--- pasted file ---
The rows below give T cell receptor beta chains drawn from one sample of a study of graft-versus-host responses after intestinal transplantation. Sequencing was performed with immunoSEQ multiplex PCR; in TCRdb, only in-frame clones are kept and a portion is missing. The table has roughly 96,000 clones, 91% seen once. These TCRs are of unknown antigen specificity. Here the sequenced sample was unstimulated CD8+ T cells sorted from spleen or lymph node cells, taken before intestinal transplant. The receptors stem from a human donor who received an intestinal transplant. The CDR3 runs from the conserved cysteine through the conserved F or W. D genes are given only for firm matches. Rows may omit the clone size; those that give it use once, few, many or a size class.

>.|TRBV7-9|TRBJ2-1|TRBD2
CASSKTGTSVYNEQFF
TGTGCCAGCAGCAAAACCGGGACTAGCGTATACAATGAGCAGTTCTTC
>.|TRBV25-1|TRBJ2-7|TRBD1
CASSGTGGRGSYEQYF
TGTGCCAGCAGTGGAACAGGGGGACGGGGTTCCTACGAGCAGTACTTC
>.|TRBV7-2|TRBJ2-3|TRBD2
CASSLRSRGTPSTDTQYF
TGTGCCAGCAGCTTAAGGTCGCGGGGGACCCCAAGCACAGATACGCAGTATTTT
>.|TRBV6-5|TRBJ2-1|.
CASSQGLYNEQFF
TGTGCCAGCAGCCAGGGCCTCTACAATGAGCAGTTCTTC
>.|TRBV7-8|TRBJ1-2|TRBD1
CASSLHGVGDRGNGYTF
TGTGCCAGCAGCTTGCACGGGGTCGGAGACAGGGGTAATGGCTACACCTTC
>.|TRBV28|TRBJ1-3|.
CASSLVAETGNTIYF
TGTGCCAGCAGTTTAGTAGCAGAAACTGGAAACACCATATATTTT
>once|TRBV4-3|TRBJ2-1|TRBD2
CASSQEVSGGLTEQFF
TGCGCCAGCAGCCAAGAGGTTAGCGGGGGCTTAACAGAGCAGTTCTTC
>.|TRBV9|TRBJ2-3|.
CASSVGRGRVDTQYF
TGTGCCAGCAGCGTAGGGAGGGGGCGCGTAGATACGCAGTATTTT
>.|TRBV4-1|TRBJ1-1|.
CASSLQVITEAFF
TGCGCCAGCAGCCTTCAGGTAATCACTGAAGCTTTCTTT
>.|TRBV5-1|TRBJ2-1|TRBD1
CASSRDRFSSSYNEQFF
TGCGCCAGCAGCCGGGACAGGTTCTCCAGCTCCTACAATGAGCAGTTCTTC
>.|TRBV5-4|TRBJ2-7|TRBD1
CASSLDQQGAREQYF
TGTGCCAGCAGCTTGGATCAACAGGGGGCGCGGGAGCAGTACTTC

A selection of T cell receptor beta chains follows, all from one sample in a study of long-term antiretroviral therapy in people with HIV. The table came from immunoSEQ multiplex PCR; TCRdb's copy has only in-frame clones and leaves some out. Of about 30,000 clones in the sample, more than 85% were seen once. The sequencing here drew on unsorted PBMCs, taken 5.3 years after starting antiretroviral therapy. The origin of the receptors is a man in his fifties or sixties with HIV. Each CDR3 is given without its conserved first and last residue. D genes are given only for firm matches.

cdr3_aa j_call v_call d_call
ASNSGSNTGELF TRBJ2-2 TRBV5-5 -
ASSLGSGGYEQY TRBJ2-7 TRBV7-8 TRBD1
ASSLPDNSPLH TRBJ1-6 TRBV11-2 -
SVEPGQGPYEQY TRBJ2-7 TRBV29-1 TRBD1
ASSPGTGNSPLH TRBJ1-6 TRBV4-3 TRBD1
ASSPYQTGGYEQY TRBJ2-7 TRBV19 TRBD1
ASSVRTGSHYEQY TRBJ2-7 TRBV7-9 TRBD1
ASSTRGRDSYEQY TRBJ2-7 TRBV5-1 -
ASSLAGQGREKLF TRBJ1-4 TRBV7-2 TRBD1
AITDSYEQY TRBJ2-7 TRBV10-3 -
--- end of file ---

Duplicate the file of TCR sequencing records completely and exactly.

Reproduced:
The rows below give T cell receptor beta chains drawn from one sample of a study of graft-versus-host responses after intestinal transplantation. Sequencing was performed with immunoSEQ multiplex PCR; in TCRdb, only in-frame clones are kept and a portion is missing. The table has roughly 96,000 clones, 91% seen once. These TCRs are of unknown antigen specificity. Here the sequenced sample was unstimulated CD8+ T cells sorted from spleen or lymph node cells, taken before intestinal transplant. The receptors stem from a human donor who received an intestinal transplant. The CDR3 runs from the conserved cysteine through the conserved F or W. D genes are given only for firm matches. Rows may omit the clone size; those that give it use once, few, many or a size class.

>.|TRBV7-9|TRBJ2-1|TRBD2
CASSKTGTSVYNEQFF
TGTGCCAGCAGCAAAACCGGGACTAGCGTATACAATGAGCAGTTCTTC
>.|TRBV25-1|TRBJ2-7|TRBD1
CASSGTGGRGSYEQYF
TGTGCCAGCAGTGGAACAGGGGGACGGGGTTCCTACGAGCAGTACTTC
>.|TRBV7-2|TRBJ2-3|TRBD2
CASSLRSRGTPSTDTQYF
TGTGCCAGCAGCTTAAGGTCGCGGGGGACCCCAAGCACAGATACGCAGTATTTT
>.|TRBV6-5|TRBJ2-1|.
CASSQGLYNEQFF
TGTGCCAGCAGCCAGGGCCTCTACAATGAGCAGTTCTTC
>.|TRBV7-8|TRBJ1-2|TRBD1
CASSLHGVGDRGNGYTF
TGTGCCAGCAGCTTGCACGGGGTCGGAGACAGGGGTAATGGCTACACCTTC
>.|TRBV28|TRBJ1-3|.
CASSLVAETGNTIYF
TGTGCCAGCAGTTTAGTAGCAGAAACTGGAAACACCATATATTTT
>once|TRBV4-3|TRBJ2-1|TRBD2
CASSQEVSGGLTEQFF
TGCGCCAGCAGCCAAGAGGTTAGCGGGGGCTTAACAGAGCAGTTCTTC
>.|TRBV9|TRBJ2-3|.
CASSVGRGRVDTQYF
TGTGCCAGCAGCGTAGGGAGGGGGCGCGTAGATACGCAGTATTTT
>.|TRBV4-1|TRBJ1-1|.
CASSLQVITEAFF
TGCGCCAGCAGCCTTCAGGTAATCACTGAAGCTTTCTTT
>.|TRBV5-1|TRBJ2-1|TRBD1
CASSRDRFSSSYNEQFF
TGCGCCAGCAGCCGGGACAGGTTCTCCAGCTCCTACAATGAGCAGTTCTTC
>.|TRBV5-4|TRBJ2-7|TRBD1
CASSLDQQGAREQYF
TGTGCCAGCAGCTTGGATCAACAGGGGGCGCGGGAGCAGTACTTC

A selection of T cell receptor beta chains follows, all from one sample in a study of long-term antiretroviral therapy in people with HIV. The table came from immunoSEQ multiplex PCR; TCRdb's copy has only in-frame clones and leaves some out. Of about 30,000 clones in the sample, more than 85% were seen once. The sequencing here drew on unsorted PBMCs, taken 5.3 years after starting antiretroviral therapy. The origin of the receptors is a man in his fifties or sixties with HIV. Each CDR3 is given without its conserved first and last residue. D genes are given only for firm matches.

cdr3_aa j_call v_call d_call
ASNSGSNTGELF TRBJ2-2 TRBV5-5 -
ASSLGSGGYEQY TRBJ2-7 TRBV7-8 TRBD1
ASSLPDNSPLH TRBJ1-6 TRBV11-2 -
SVEPGQGPYEQY TRBJ2-7 TRBV29-1 TRBD1
ASSPGTGNSPLH TRBJ1-6 TRBV4-3 TRBD1
ASSPYQTGGYEQY TRBJ2-7 TRBV19 TRBD1
ASSVRTGSHYEQY TRBJ2-7 TRBV7-9 TRBD1
ASSTRGRDSYEQY TRBJ2-7 TRBV5-1 -
ASSLAGQGREKLF TRBJ1-4 TRBV7-2 TRBD1
AITDSYEQY TRBJ2-7 TRBV10-3 -